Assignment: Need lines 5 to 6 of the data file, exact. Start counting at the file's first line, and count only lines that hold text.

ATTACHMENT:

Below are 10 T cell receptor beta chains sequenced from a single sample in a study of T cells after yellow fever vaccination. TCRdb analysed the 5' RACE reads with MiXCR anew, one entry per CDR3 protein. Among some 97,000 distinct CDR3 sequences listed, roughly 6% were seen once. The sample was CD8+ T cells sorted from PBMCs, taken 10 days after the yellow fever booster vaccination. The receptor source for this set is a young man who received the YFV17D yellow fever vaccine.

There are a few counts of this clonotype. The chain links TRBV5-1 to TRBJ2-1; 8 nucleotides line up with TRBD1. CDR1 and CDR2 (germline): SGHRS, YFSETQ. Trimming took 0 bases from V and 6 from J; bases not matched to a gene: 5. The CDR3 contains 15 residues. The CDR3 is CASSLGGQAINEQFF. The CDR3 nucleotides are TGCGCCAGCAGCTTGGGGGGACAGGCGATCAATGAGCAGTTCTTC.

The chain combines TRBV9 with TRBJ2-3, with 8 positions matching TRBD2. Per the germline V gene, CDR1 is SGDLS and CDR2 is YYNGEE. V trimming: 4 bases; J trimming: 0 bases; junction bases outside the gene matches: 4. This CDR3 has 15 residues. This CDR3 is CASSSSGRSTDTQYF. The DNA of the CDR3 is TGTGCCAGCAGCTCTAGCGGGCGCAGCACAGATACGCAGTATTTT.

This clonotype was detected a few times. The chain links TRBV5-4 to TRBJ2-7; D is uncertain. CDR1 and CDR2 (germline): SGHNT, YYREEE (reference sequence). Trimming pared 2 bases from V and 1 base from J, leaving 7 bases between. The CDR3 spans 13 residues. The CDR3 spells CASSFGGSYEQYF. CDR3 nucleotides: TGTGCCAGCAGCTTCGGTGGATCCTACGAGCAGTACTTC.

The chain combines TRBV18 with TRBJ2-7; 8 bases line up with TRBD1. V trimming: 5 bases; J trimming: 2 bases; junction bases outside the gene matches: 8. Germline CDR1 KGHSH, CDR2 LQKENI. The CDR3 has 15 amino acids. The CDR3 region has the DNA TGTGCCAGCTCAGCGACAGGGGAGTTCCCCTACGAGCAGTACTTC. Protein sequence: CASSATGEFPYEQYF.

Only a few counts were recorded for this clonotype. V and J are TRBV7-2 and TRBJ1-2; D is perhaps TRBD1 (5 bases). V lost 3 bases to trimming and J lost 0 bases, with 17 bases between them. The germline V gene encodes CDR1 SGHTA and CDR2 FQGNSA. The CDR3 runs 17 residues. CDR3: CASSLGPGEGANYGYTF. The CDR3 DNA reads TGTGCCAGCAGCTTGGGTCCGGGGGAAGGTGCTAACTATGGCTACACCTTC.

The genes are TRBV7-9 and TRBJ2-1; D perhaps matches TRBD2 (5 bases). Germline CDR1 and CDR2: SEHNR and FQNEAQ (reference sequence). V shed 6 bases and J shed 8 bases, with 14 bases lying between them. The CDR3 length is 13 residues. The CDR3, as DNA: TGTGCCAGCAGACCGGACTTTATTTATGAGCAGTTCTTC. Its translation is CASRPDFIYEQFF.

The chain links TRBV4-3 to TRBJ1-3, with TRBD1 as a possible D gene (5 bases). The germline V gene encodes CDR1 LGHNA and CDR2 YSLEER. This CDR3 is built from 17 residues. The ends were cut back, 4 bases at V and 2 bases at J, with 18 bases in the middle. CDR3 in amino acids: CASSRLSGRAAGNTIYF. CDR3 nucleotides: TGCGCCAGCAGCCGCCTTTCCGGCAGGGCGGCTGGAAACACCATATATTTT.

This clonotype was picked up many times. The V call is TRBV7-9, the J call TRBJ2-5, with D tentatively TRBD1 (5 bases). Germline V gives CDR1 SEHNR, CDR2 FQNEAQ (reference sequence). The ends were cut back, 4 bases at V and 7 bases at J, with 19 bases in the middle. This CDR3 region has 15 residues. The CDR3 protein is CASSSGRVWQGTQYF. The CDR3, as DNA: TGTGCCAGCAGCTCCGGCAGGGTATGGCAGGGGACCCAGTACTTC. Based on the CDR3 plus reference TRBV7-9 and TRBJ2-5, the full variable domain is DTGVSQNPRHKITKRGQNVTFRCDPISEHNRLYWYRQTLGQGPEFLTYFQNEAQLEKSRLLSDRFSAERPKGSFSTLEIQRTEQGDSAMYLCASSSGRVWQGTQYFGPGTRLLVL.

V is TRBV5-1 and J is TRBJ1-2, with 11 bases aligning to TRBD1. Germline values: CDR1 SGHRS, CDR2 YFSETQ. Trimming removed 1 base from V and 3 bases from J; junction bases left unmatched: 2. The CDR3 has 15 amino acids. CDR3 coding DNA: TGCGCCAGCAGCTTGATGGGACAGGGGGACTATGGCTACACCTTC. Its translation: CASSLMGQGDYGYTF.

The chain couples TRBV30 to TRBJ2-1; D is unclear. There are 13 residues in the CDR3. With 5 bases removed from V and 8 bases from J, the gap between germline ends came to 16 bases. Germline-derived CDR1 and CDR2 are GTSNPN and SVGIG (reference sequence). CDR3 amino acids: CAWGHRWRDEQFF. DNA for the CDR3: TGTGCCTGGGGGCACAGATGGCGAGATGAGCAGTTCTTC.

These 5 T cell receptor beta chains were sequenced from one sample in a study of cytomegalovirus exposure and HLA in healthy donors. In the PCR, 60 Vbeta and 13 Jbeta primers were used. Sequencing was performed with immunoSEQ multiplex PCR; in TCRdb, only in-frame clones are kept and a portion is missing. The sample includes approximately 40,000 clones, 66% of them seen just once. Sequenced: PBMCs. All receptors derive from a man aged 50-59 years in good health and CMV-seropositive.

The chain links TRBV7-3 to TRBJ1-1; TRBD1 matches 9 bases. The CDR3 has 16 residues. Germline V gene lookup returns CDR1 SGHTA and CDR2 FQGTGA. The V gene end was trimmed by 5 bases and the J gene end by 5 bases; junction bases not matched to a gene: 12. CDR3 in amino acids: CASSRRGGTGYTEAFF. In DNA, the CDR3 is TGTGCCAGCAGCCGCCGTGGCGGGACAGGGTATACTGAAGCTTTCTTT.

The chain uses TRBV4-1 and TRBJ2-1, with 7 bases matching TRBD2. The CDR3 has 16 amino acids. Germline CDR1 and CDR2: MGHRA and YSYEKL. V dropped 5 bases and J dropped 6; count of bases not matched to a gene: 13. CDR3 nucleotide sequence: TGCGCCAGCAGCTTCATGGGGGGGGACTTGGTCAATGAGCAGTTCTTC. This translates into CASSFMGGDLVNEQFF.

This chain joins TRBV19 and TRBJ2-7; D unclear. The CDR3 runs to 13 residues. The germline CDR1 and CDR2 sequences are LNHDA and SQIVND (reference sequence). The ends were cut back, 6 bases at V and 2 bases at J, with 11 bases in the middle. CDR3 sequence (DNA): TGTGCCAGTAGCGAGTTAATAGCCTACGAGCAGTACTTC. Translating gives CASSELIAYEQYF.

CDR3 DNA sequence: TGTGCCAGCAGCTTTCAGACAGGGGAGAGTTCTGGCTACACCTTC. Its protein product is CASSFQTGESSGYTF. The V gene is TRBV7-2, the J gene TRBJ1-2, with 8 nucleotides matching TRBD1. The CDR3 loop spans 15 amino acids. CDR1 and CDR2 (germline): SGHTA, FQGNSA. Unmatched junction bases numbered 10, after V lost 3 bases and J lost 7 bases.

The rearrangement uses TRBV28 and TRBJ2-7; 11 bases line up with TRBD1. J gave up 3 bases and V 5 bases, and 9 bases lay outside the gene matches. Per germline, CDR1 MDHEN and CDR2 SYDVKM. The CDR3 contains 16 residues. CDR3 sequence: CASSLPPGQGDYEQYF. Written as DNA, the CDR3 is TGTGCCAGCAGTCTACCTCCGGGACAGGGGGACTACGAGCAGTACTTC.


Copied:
The chain combines TRBV18 with TRBJ2-7; 8 bases line up with TRBD1. V trimming: 5 bases; J trimming: 2 bases; junction bases outside the gene matches: 8. Germline CDR1 KGHSH, CDR2 LQKENI. The CDR3 has 15 amino acids. The CDR3 region has the DNA TGTGCCAGCTCAGCGACAGGGGAGTTCCCCTACGAGCAGTACTTC. Protein sequence: CASSATGEFPYEQYF.

Only a few counts were recorded for this clonotype. V and J are TRBV7-2 and TRBJ1-2; D is perhaps TRBD1 (5 bases). V lost 3 bases to trimming and J lost 0 bases, with 17 bases between them. The germline V gene encodes CDR1 SGHTA and CDR2 FQGNSA. The CDR3 runs 17 residues. CDR3: CASSLGPGEGANYGYTF. The CDR3 DNA reads TGTGCCAGCAGCTTGGGTCCGGGGGAAGGTGCTAACTATGGCTACACCTTC.